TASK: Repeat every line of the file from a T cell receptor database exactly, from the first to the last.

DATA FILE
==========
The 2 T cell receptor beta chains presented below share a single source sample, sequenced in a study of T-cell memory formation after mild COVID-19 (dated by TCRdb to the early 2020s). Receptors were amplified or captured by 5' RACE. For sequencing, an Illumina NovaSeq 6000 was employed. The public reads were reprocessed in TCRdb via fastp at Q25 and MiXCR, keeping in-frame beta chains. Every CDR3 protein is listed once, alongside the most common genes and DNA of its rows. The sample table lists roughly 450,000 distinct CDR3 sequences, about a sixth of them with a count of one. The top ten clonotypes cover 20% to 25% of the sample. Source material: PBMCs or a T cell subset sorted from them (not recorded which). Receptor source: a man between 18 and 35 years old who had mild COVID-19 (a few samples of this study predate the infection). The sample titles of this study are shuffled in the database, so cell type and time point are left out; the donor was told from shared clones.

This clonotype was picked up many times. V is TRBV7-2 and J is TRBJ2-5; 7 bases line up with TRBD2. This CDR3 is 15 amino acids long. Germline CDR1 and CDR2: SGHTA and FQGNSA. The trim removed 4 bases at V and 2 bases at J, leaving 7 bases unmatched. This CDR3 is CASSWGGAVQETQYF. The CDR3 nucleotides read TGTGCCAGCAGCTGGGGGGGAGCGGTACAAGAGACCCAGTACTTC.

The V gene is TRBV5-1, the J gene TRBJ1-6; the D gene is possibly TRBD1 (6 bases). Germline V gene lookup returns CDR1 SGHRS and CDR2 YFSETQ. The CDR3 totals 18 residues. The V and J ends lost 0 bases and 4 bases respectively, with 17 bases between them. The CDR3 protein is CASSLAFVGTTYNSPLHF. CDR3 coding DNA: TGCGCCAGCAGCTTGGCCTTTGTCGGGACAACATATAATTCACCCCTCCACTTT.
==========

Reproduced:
The 2 T cell receptor beta chains presented below share a single source sample, sequenced in a study of T-cell memory formation after mild COVID-19 (dated by TCRdb to the early 2020s). Receptors were amplified or captured by 5' RACE. For sequencing, an Illumina NovaSeq 6000 was employed. The public reads were reprocessed in TCRdb via fastp at Q25 and MiXCR, keeping in-frame beta chains. Every CDR3 protein is listed once, alongside the most common genes and DNA of its rows. The sample table lists roughly 450,000 distinct CDR3 sequences, about a sixth of them with a count of one. The top ten clonotypes cover 20% to 25% of the sample. Source material: PBMCs or a T cell subset sorted from them (not recorded which). Receptor source: a man between 18 and 35 years old who had mild COVID-19 (a few samples of this study predate the infection). The sample titles of this study are shuffled in the database, so cell type and time point are left out; the donor was told from shared clones.

This clonotype was picked up many times. V is TRBV7-2 and J is TRBJ2-5; 7 bases line up with TRBD2. This CDR3 is 15 amino acids long. Germline CDR1 and CDR2: SGHTA and FQGNSA. The trim removed 4 bases at V and 2 bases at J, leaving 7 bases unmatched. This CDR3 is CASSWGGAVQETQYF. The CDR3 nucleotides read TGTGCCAGCAGCTGGGGGGGAGCGGTACAAGAGACCCAGTACTTC.

The V gene is TRBV5-1, the J gene TRBJ1-6; the D gene is possibly TRBD1 (6 bases). Germline V gene lookup returns CDR1 SGHRS and CDR2 YFSETQ. The CDR3 totals 18 residues. The V and J ends lost 0 bases and 4 bases respectively, with 17 bases between them. The CDR3 protein is CASSLAFVGTTYNSPLHF. CDR3 coding DNA: TGCGCCAGCAGCTTGGCCTTTGTCGGGACAACATATAATTCACCCCTCCACTTT.